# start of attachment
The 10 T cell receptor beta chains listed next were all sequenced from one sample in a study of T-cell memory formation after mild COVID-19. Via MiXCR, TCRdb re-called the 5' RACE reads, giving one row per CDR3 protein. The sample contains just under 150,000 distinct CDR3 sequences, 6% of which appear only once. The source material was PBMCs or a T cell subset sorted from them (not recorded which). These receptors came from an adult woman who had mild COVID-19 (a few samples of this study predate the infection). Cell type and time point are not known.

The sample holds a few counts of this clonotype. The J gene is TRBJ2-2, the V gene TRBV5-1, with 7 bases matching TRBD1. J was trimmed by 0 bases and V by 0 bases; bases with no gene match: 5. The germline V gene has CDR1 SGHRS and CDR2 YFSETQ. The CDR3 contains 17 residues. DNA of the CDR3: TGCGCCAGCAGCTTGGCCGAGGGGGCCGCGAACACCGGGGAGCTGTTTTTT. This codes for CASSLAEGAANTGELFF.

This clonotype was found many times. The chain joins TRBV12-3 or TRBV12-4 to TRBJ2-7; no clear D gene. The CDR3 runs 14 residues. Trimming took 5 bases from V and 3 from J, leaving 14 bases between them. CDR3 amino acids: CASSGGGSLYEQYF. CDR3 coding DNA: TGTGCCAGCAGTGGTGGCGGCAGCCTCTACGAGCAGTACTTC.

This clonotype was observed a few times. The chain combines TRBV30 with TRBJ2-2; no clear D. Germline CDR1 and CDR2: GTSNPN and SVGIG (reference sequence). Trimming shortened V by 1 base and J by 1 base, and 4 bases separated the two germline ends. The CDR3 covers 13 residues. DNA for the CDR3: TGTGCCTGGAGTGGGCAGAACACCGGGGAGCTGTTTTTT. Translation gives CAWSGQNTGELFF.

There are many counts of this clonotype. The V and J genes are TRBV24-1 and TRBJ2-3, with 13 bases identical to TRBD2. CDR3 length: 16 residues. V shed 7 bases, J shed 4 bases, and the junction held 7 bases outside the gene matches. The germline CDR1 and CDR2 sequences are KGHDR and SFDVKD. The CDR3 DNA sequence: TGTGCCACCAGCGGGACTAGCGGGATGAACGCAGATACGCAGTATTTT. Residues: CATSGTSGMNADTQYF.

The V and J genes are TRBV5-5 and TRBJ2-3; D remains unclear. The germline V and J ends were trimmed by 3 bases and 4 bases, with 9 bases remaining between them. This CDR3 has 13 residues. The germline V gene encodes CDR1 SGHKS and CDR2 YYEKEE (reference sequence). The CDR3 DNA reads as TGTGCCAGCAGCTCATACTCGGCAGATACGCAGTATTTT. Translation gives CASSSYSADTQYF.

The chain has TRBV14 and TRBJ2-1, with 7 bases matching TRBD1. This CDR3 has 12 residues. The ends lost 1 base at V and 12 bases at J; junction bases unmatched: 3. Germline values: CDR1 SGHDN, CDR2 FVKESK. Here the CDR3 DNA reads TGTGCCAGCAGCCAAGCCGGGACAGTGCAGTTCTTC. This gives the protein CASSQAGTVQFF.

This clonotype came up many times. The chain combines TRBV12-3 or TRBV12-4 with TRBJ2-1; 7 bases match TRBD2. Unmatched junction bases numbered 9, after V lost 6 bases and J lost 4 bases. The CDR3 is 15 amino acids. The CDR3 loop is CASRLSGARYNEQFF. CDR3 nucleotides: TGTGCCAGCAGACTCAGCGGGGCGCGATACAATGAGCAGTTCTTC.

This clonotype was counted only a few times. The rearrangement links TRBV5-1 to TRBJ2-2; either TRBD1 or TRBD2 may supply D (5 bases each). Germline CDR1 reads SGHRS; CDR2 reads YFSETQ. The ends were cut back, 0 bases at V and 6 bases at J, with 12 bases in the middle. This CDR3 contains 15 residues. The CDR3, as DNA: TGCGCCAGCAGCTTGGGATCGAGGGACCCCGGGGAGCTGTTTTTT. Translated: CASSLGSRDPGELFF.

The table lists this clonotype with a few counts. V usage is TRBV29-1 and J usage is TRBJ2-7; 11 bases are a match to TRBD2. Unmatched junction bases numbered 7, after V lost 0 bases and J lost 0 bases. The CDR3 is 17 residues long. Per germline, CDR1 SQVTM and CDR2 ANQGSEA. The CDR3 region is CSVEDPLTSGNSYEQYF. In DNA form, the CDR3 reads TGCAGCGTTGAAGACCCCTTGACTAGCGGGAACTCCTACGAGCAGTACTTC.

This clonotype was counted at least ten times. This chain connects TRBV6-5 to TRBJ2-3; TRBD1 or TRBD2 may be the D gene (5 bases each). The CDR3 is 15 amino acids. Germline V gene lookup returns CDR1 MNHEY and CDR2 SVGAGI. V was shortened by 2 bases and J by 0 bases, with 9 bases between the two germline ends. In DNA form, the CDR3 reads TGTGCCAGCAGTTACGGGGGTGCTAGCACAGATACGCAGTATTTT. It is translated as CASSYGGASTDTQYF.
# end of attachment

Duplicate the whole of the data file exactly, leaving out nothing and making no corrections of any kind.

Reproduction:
The 10 T cell receptor beta chains listed next were all sequenced from one sample in a study of T-cell memory formation after mild COVID-19. Via MiXCR, TCRdb re-called the 5' RACE reads, giving one row per CDR3 protein. The sample contains just under 150,000 distinct CDR3 sequences, 6% of which appear only once. The source material was PBMCs or a T cell subset sorted from them (not recorded which). These receptors came from an adult woman who had mild COVID-19 (a few samples of this study predate the infection). Cell type and time point are not known.

The sample holds a few counts of this clonotype. The J gene is TRBJ2-2, the V gene TRBV5-1, with 7 bases matching TRBD1. J was trimmed by 0 bases and V by 0 bases; bases with no gene match: 5. The germline V gene has CDR1 SGHRS and CDR2 YFSETQ. The CDR3 contains 17 residues. DNA of the CDR3: TGCGCCAGCAGCTTGGCCGAGGGGGCCGCGAACACCGGGGAGCTGTTTTTT. This codes for CASSLAEGAANTGELFF.

This clonotype was found many times. The chain joins TRBV12-3 or TRBV12-4 to TRBJ2-7; no clear D gene. The CDR3 runs 14 residues. Trimming took 5 bases from V and 3 from J, leaving 14 bases between them. CDR3 amino acids: CASSGGGSLYEQYF. CDR3 coding DNA: TGTGCCAGCAGTGGTGGCGGCAGCCTCTACGAGCAGTACTTC.

This clonotype was observed a few times. The chain combines TRBV30 with TRBJ2-2; no clear D. Germline CDR1 and CDR2: GTSNPN and SVGIG (reference sequence). Trimming shortened V by 1 base and J by 1 base, and 4 bases separated the two germline ends. The CDR3 covers 13 residues. DNA for the CDR3: TGTGCCTGGAGTGGGCAGAACACCGGGGAGCTGTTTTTT. Translation gives CAWSGQNTGELFF.

There are many counts of this clonotype. The V and J genes are TRBV24-1 and TRBJ2-3, with 13 bases identical to TRBD2. CDR3 length: 16 residues. V shed 7 bases, J shed 4 bases, and the junction held 7 bases outside the gene matches. The germline CDR1 and CDR2 sequences are KGHDR and SFDVKD. The CDR3 DNA sequence: TGTGCCACCAGCGGGACTAGCGGGATGAACGCAGATACGCAGTATTTT. Residues: CATSGTSGMNADTQYF.

The V and J genes are TRBV5-5 and TRBJ2-3; D remains unclear. The germline V and J ends were trimmed by 3 bases and 4 bases, with 9 bases remaining between them. This CDR3 has 13 residues. The germline V gene encodes CDR1 SGHKS and CDR2 YYEKEE (reference sequence). The CDR3 DNA reads as TGTGCCAGCAGCTCATACTCGGCAGATACGCAGTATTTT. Translation gives CASSSYSADTQYF.

The chain has TRBV14 and TRBJ2-1, with 7 bases matching TRBD1. This CDR3 has 12 residues. The ends lost 1 base at V and 12 bases at J; junction bases unmatched: 3. Germline values: CDR1 SGHDN, CDR2 FVKESK. Here the CDR3 DNA reads TGTGCCAGCAGCCAAGCCGGGACAGTGCAGTTCTTC. This gives the protein CASSQAGTVQFF.

This clonotype came up many times. The chain combines TRBV12-3 or TRBV12-4 with TRBJ2-1; 7 bases match TRBD2. Unmatched junction bases numbered 9, after V lost 6 bases and J lost 4 bases. The CDR3 is 15 amino acids. The CDR3 loop is CASRLSGARYNEQFF. CDR3 nucleotides: TGTGCCAGCAGACTCAGCGGGGCGCGATACAATGAGCAGTTCTTC.

This clonotype was counted only a few times. The rearrangement links TRBV5-1 to TRBJ2-2; either TRBD1 or TRBD2 may supply D (5 bases each). Germline CDR1 reads SGHRS; CDR2 reads YFSETQ. The ends were cut back, 0 bases at V and 6 bases at J, with 12 bases in the middle. This CDR3 contains 15 residues. The CDR3, as DNA: TGCGCCAGCAGCTTGGGATCGAGGGACCCCGGGGAGCTGTTTTTT. Translated: CASSLGSRDPGELFF.

The table lists this clonotype with a few counts. V usage is TRBV29-1 and J usage is TRBJ2-7; 11 bases are a match to TRBD2. Unmatched junction bases numbered 7, after V lost 0 bases and J lost 0 bases. The CDR3 is 17 residues long. Per germline, CDR1 SQVTM and CDR2 ANQGSEA. The CDR3 region is CSVEDPLTSGNSYEQYF. In DNA form, the CDR3 reads TGCAGCGTTGAAGACCCCTTGACTAGCGGGAACTCCTACGAGCAGTACTTC.

This clonotype was counted at least ten times. This chain connects TRBV6-5 to TRBJ2-3; TRBD1 or TRBD2 may be the D gene (5 bases each). The CDR3 is 15 amino acids. Germline V gene lookup returns CDR1 MNHEY and CDR2 SVGAGI. V was shortened by 2 bases and J by 0 bases, with 9 bases between the two germline ends. In DNA form, the CDR3 reads TGTGCCAGCAGTTACGGGGGTGCTAGCACAGATACGCAGTATTTT. It is translated as CASSYGGASTDTQYF.